Surapadman’s mouth was half open. The ancient Vedic hymns on death claim that the soul leaves the body along with the last breath. Therefore, the mouth is open at the point of death. But there is a superstition that the mouth should be closed quickly after death, lest an evil spirit enters the soulless body.
Kartik closed Surapadman’s mouth gently.
‘Find the chief Brahmin,’ said Kartik. ‘Prepare Surapadman’s body. He shall be cremated like the prince that he was.’
Kartik turned to Bhagirath. ‘We shall wait till my brother returns. Surapadman will then be cremated with full state honours.’
Ganesh stood at the ramparts of the Magadhan fort, watching the great Sarayu merge into the mighty Ganga. The setting sun had tinged the waters a brilliant orange. King Mahendra and the citizens of Magadh, stunned by the complete annihilation of their army and the death of their Prince Surapadman, had surrendered meekly when Ganesh’s forces had entered the city. He did not expect any rebellion, since there were practically no soldiers left in Magadh. Ganesh planned to leave a small force of ten thousand soldiers to man the fort and blockade any Ayodhya ships. He would sail out with his other soldiers to meet with his father’s army in Meluha. They were to leave the next day.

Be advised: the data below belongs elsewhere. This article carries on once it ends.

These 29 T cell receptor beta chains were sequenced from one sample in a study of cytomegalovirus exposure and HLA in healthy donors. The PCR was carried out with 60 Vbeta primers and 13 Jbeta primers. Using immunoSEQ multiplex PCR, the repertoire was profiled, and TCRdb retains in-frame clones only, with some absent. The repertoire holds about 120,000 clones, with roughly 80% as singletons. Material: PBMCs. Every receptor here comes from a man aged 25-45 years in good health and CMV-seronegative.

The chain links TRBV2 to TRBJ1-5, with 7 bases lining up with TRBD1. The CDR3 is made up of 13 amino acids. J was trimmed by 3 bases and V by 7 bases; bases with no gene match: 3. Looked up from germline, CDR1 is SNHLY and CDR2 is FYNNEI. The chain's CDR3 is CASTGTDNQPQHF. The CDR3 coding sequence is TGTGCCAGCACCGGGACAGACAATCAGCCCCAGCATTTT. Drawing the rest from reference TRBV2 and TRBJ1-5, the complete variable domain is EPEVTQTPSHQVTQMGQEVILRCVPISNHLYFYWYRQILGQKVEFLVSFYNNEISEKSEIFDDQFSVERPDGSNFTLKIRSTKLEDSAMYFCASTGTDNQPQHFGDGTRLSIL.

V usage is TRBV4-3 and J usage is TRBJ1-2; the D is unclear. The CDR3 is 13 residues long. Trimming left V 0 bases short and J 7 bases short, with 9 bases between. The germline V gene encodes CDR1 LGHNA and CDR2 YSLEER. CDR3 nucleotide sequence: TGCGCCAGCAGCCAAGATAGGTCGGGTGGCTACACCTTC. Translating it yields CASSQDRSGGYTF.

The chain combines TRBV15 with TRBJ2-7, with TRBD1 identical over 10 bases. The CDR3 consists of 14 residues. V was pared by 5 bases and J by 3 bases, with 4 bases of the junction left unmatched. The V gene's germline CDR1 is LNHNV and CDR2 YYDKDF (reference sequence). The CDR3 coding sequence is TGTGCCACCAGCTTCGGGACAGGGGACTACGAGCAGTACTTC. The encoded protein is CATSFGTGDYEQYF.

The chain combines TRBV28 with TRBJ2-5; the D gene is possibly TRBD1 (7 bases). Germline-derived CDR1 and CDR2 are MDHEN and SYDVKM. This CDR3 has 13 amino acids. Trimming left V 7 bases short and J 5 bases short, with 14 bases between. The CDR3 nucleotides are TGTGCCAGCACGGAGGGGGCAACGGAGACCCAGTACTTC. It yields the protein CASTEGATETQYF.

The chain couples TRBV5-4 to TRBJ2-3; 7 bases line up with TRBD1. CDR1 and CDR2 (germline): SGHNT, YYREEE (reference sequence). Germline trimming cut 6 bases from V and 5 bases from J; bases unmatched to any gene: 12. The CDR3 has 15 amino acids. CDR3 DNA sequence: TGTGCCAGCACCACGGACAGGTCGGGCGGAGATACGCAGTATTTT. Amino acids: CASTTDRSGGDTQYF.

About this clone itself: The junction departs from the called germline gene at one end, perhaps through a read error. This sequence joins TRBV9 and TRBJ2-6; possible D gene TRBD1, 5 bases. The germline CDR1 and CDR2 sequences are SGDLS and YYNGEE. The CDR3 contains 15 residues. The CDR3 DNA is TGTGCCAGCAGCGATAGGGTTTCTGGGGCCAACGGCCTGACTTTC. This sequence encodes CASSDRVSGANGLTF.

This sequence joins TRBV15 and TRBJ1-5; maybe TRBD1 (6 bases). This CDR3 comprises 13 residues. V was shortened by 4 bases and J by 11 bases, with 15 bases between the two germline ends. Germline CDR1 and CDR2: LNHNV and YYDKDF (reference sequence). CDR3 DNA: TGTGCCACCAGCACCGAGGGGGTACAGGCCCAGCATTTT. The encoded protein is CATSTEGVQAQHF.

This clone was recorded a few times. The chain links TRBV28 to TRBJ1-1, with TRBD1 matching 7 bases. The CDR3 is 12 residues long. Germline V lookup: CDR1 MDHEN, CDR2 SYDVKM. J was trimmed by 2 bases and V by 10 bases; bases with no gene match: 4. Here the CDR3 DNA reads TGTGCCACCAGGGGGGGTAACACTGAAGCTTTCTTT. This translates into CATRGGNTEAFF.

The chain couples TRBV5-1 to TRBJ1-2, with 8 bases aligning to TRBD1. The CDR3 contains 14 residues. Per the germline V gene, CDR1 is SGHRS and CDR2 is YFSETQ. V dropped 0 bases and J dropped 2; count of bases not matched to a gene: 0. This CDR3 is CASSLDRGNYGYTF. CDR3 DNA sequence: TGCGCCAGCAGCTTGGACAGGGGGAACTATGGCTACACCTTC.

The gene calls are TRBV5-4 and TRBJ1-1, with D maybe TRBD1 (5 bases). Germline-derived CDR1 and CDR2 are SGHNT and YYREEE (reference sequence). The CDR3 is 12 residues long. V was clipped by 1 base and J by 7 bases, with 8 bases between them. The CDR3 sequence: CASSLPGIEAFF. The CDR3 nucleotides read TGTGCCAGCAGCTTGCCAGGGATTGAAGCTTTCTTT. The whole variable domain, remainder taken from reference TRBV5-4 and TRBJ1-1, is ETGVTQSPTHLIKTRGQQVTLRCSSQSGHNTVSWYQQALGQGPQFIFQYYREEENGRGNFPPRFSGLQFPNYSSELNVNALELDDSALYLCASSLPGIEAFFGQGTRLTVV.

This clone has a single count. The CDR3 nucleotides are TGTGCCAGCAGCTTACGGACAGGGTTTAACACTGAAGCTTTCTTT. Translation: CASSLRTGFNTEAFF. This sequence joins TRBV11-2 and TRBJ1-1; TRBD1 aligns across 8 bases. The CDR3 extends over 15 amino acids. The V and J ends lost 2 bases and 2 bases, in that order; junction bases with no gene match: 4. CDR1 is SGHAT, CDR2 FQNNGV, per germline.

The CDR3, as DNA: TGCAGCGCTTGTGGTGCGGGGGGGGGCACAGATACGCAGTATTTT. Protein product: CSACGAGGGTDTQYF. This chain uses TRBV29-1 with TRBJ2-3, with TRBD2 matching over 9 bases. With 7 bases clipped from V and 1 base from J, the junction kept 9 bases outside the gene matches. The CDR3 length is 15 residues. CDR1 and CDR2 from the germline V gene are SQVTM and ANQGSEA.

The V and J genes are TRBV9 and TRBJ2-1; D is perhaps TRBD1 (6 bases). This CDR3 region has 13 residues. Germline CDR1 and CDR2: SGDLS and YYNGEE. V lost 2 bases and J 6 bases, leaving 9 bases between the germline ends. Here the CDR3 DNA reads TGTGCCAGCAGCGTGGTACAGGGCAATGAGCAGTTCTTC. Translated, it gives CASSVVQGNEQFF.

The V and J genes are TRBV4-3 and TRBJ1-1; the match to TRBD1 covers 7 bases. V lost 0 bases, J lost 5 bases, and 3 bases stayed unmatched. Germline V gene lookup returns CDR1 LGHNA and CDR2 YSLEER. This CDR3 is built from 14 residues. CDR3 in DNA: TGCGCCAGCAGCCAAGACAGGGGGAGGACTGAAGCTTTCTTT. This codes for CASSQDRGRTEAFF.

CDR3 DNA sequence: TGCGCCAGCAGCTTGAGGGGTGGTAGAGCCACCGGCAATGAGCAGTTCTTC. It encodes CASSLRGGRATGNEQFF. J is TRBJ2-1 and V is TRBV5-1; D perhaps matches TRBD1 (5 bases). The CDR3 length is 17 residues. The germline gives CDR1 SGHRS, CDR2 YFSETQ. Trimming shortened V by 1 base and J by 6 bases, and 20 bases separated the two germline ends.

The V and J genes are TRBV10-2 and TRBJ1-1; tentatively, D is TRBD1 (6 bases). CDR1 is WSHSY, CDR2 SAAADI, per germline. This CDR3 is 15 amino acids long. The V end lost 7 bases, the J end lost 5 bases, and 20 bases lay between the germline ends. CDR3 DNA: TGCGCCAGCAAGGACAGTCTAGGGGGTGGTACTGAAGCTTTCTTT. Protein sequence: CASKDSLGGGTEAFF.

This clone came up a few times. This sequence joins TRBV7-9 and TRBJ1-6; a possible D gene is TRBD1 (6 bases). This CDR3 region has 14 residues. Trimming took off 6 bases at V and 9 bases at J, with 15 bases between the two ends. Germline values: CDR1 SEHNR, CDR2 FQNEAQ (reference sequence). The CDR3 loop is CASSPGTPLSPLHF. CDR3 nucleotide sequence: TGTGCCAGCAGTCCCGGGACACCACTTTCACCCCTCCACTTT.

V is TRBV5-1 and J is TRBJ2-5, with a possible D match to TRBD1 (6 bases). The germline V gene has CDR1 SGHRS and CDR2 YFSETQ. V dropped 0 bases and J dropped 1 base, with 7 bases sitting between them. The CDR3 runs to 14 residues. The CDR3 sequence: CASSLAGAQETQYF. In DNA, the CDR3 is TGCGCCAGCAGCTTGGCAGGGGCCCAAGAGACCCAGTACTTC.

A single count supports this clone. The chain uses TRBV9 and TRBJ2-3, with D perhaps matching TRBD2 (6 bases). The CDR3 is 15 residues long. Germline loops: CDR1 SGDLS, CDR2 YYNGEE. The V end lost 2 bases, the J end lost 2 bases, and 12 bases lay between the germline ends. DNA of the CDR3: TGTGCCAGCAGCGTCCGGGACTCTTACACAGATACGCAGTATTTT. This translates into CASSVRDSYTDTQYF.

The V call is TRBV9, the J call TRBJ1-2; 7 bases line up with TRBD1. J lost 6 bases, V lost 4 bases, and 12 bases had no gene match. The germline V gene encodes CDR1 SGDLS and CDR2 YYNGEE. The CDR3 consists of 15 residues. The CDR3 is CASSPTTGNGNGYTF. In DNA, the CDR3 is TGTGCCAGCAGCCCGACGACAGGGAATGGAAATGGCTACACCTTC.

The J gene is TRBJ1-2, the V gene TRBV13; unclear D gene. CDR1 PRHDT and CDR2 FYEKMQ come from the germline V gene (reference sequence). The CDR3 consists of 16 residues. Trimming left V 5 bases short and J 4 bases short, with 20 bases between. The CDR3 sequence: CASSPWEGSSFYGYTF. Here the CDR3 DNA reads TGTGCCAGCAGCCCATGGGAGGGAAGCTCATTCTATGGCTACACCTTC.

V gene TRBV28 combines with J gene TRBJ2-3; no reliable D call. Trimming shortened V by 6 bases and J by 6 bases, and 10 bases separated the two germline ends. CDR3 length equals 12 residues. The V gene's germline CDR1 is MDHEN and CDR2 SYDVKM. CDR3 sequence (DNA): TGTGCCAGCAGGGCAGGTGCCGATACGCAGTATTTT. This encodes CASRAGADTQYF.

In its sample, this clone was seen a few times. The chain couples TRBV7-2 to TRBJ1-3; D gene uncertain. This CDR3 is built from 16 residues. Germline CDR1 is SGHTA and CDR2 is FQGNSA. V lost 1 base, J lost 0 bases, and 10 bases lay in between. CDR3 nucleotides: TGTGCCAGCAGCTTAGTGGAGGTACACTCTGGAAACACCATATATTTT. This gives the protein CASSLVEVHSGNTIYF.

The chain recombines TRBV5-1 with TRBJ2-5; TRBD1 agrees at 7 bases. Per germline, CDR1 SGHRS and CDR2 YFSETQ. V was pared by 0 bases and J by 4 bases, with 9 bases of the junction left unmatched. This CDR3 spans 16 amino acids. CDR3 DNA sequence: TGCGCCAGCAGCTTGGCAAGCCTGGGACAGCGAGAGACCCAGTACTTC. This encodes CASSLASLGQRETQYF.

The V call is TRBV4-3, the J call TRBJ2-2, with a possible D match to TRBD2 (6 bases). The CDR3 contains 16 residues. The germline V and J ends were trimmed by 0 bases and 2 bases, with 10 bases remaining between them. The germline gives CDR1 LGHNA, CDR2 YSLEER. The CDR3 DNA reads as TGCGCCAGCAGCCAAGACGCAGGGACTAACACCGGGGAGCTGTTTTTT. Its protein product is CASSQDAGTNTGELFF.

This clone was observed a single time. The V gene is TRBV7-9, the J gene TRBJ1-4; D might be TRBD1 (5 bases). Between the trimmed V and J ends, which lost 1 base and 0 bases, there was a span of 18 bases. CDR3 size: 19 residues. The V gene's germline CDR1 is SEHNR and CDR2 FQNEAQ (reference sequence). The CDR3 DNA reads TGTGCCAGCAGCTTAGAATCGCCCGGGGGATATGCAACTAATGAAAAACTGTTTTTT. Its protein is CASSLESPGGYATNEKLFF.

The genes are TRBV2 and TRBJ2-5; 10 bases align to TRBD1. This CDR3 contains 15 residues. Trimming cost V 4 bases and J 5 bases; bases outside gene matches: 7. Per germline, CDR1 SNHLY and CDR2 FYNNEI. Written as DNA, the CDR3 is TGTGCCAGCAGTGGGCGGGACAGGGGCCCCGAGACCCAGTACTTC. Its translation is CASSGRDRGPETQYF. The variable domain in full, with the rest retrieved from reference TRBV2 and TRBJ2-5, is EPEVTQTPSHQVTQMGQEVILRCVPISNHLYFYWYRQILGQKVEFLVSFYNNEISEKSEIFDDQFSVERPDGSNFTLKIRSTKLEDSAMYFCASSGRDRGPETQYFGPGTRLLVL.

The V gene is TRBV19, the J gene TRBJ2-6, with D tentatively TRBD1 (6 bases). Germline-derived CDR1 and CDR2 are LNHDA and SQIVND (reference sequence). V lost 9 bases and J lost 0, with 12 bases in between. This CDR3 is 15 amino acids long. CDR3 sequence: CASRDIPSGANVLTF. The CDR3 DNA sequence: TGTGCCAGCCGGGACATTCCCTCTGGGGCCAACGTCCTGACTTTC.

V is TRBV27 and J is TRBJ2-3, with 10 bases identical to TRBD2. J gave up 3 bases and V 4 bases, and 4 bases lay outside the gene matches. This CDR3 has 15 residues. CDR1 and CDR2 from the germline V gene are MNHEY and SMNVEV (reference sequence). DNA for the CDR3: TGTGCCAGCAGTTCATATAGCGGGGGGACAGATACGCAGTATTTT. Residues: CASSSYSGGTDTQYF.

The war in Swadweep had worked perfectly for Ganesh. He was now able to block the movements of the Ayodhyan army with far less soldiers than would have been required if he was besieging Ayodhya itself.
‘What are you thinking, dada?’ asked Kartik.
Ganesh smiled at his brother as he pointed at the confluence. ‘Look at the sangam, where the Sarayu meets the Ganga.’